FinLync last week fielded a surge of calls from corporate treasurers and other financial executives exploring the use of its bank application programming interface (API) offering as a means of avoiding future disruptions to their operations in war-torn countries like Ukraine.
“Where normally our sales people are primarily focused on outbound communications ... they've really been attempting to manage the inbound side of things,” Mitchell Thomas, head of FinLync’s solution engineering-North America, said in an interview Friday. He said the war in Ukraine appears to have raised financial executives' awareness around the potential uses of the technology to mitigate their risks in volatile markets.
FinLync’s bank API system allows corporate users to communicate with banks globally and check their balances in real time rather than periodically throughout the day or using end of day balances. That capability enables companies to more carefully limit the level of funds they keep in an account, reducing exposure to a volatile country like Russia or Ukraine, while also maintaining operations, he said.
Companies are "really trying to minimize the funds they have at risk,” Thomas said. “So they want to know what inflows they have coming in and what outflows they have going out. Up until the point where things totally shut down the companies still have to operate in the country, so it’s really a matter of knowing, 'What level of liquidity can I be certain of still being able to operate at without leaving too much on the table if everything shuts down and I can no longer get money out?'”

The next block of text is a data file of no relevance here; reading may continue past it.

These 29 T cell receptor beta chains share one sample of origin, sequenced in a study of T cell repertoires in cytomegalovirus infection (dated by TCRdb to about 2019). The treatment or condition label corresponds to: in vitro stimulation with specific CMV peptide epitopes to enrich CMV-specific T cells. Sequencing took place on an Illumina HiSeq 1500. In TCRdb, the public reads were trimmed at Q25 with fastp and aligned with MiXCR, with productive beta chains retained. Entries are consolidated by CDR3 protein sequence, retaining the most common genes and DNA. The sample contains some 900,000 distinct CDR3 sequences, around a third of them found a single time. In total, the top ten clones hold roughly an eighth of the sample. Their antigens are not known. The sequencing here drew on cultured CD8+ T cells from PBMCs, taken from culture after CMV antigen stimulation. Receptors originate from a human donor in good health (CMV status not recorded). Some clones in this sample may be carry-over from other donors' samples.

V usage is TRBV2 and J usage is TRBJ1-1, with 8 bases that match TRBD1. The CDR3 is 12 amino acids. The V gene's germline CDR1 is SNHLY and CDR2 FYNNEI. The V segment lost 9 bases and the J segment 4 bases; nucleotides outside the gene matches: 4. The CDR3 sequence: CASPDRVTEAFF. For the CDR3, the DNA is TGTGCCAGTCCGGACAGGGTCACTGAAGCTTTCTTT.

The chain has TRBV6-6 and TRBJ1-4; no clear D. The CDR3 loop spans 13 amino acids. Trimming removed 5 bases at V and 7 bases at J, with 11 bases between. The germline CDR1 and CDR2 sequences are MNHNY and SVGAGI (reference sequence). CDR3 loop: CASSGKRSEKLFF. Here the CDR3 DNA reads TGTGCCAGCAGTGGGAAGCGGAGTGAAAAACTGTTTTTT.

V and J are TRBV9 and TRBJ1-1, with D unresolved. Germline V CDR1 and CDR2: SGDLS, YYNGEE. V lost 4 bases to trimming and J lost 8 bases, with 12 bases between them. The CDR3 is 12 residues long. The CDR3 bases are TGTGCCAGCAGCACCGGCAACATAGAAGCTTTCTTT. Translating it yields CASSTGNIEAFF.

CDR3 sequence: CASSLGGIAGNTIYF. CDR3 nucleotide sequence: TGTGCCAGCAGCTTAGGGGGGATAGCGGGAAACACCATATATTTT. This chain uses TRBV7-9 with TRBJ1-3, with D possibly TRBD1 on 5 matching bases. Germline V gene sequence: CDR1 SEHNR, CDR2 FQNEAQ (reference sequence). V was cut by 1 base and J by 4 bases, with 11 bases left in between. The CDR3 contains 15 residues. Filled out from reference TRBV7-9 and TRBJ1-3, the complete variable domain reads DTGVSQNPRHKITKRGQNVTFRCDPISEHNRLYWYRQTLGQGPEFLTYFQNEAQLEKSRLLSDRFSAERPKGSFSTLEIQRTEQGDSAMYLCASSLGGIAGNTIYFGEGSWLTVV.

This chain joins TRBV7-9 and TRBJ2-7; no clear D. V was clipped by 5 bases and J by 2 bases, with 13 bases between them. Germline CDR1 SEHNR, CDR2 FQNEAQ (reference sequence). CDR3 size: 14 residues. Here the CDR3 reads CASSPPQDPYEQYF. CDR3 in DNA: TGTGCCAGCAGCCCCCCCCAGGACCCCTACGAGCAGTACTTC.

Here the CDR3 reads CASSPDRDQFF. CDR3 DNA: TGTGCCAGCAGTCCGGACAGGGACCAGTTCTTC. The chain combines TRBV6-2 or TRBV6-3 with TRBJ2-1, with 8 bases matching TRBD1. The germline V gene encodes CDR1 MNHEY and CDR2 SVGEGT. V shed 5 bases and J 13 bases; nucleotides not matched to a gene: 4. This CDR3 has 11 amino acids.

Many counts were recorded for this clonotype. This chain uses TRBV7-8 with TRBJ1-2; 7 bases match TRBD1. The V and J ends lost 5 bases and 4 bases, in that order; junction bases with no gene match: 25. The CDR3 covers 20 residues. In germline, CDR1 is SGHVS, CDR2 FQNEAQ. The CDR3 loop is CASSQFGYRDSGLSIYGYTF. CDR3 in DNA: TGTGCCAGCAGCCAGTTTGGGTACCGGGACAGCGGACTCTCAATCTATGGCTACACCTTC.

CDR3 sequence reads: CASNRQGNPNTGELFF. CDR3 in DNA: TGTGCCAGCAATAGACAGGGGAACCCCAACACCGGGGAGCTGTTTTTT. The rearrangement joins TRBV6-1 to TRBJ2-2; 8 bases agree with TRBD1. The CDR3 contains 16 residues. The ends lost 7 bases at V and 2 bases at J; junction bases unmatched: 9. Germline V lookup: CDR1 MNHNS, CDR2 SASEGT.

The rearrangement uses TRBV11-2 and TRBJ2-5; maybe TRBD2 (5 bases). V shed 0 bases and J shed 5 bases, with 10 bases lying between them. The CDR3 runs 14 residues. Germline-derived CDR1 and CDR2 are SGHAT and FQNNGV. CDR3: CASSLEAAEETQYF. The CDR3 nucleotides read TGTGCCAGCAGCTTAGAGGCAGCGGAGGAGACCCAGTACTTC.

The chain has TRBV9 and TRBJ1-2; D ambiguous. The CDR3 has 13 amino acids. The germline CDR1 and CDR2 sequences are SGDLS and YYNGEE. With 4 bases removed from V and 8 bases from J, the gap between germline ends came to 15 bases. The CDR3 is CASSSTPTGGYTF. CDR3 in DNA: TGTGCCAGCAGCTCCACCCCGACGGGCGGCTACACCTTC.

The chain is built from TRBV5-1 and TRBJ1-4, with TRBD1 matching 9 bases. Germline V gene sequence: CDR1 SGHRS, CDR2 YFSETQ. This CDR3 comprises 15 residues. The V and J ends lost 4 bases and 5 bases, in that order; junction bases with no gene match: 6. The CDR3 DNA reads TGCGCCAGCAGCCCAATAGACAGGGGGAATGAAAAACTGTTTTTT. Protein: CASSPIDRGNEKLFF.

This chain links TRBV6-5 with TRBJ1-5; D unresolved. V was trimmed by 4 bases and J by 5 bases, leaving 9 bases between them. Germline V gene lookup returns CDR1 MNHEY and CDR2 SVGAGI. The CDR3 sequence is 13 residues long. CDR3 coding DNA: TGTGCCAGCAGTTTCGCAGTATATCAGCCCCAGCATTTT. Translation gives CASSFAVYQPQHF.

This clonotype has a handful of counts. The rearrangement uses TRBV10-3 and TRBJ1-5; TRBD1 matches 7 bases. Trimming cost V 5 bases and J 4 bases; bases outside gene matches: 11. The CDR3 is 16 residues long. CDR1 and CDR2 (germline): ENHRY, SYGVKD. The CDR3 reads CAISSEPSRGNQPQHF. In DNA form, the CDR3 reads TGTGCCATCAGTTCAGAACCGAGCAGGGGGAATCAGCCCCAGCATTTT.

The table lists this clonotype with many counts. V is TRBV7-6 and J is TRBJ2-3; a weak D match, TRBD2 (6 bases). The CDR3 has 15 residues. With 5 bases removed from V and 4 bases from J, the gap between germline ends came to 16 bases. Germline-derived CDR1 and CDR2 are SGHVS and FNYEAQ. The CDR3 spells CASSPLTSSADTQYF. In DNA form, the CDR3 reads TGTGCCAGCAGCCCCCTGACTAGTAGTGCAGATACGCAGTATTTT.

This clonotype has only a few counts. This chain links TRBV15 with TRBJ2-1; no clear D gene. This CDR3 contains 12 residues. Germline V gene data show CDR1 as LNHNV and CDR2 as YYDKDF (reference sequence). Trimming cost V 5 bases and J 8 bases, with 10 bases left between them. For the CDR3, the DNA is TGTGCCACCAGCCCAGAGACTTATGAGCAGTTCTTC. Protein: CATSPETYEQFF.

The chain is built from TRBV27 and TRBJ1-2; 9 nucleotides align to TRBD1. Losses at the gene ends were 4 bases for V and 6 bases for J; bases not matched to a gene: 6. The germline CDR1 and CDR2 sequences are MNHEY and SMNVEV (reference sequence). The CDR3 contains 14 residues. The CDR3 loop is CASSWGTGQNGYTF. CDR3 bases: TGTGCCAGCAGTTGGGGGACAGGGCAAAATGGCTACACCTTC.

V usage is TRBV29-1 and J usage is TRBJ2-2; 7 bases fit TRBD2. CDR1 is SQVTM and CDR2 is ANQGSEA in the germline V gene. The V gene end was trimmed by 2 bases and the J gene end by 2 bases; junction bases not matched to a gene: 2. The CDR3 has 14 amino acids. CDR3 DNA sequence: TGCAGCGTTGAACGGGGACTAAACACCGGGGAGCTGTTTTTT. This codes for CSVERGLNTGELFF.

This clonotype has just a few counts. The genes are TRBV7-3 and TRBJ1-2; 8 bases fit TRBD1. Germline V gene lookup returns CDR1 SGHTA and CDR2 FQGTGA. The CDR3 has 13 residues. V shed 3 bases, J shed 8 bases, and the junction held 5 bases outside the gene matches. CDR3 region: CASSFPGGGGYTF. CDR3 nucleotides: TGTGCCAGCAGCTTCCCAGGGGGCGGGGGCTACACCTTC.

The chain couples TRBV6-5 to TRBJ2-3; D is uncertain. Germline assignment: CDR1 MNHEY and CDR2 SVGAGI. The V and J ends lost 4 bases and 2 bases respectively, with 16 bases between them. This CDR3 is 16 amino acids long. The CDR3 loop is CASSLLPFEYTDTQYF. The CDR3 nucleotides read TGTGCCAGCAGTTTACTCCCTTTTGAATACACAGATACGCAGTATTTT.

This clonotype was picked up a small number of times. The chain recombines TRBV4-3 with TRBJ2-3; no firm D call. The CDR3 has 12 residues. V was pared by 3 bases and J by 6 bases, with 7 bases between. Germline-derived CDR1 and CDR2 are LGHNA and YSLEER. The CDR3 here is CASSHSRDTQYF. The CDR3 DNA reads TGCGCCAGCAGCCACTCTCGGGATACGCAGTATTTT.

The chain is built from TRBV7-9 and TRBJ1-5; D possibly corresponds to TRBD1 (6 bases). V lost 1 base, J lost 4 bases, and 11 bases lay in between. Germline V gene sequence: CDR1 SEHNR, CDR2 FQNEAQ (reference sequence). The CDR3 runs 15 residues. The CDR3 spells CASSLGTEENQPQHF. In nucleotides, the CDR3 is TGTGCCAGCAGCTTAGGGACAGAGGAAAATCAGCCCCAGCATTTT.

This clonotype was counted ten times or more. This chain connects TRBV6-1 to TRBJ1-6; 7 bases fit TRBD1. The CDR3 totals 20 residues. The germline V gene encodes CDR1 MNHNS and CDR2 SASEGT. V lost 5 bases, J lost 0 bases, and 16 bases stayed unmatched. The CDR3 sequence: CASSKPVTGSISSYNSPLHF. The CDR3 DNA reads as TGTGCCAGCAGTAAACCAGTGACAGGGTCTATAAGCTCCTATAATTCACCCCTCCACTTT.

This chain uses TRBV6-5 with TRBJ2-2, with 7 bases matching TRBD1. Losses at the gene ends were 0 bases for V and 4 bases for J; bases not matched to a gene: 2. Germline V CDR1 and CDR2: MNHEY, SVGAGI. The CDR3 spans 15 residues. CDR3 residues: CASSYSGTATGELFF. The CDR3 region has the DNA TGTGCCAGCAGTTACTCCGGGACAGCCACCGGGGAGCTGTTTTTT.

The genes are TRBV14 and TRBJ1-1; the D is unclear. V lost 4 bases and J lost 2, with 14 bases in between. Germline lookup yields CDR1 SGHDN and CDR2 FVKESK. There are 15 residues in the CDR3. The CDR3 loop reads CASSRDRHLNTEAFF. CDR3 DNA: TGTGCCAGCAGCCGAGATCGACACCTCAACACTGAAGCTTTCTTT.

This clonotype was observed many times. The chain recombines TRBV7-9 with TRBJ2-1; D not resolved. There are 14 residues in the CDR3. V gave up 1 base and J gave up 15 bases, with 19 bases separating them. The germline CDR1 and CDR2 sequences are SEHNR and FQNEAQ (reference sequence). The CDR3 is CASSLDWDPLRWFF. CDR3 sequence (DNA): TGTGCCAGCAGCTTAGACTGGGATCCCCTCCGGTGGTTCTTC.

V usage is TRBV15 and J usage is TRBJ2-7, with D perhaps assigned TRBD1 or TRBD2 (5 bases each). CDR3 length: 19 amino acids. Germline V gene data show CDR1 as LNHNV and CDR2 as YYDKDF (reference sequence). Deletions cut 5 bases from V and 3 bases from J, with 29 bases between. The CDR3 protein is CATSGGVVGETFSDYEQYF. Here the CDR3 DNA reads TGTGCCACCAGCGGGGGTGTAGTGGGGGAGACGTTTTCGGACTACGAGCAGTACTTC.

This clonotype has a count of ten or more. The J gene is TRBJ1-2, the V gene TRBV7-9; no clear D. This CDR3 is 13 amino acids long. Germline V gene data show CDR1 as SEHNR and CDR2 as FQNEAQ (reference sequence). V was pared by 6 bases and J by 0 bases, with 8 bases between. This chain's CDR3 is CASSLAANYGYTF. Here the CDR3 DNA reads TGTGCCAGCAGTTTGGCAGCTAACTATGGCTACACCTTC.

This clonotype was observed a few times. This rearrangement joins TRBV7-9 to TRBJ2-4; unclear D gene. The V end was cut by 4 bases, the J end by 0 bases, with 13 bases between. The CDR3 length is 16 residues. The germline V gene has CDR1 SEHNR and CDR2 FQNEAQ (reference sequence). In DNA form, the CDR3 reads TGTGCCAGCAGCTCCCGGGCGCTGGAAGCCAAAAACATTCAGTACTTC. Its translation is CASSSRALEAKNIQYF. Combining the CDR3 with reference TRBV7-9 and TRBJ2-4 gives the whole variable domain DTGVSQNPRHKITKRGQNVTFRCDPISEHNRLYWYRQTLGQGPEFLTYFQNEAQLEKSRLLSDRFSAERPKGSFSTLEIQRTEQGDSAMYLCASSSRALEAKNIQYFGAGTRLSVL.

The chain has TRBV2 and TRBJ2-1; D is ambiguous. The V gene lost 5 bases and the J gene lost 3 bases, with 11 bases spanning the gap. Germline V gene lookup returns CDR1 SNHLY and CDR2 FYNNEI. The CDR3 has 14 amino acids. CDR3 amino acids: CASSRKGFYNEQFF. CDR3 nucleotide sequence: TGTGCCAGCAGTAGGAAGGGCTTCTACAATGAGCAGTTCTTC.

An additional benefit is that the API system has a direct connection to the banks that does not depend on the embattled Swift system, he said. Controlled by an international consortium of banks, Swift allows financial institutions to alert each other to cross-border money transfers, though it isn’t itself the conduit for sending money. This weekend a coalition of some of the world’s richest nations joined together to impose their first Swift sanctions against Russia over its invasion of Ukraine.
“If you’re relying on Swift and a bank is removed from Swift, that’s where these corporations are really scrambling,” Thomas said. By contrast, companies using the API system could check bank balances and send money domestically so long as the Internet is still operating, he said.
Beyond their value at a time of geopolitical risk, bank APIs have grown popular in recent years. They're useful for a company’s treasury function because they give CFOs and their treasury teams access to the most up-to-date, accurate version of their financial data, fully integrated into one solution. That enables the team to focus on strategy rather than execution, but they do come with risks and vulnerabilities. For example, API keys that control access to private information can give broad, unrestricted access to read/write information.
Right now it's especially important for executives to take precautions when considering new API systems, as the threat of cyber attacks has risen to an “all hands on deck type of security situation,” according to Rob Sobers, chief marketing officer for the data security company Varonis. Companies should make sure that any new API vendor can provide security and compliance reports as proof of the controls they have, he said. Given the scope of the crisis unfolding globally, Sobers expects more companies may begin considering new technology in the coming weeks to address concerns that are emerging. “I could see some companies saying, 'Lets use anything at our disposal to make sure we have access to our funds,’” Sobers said.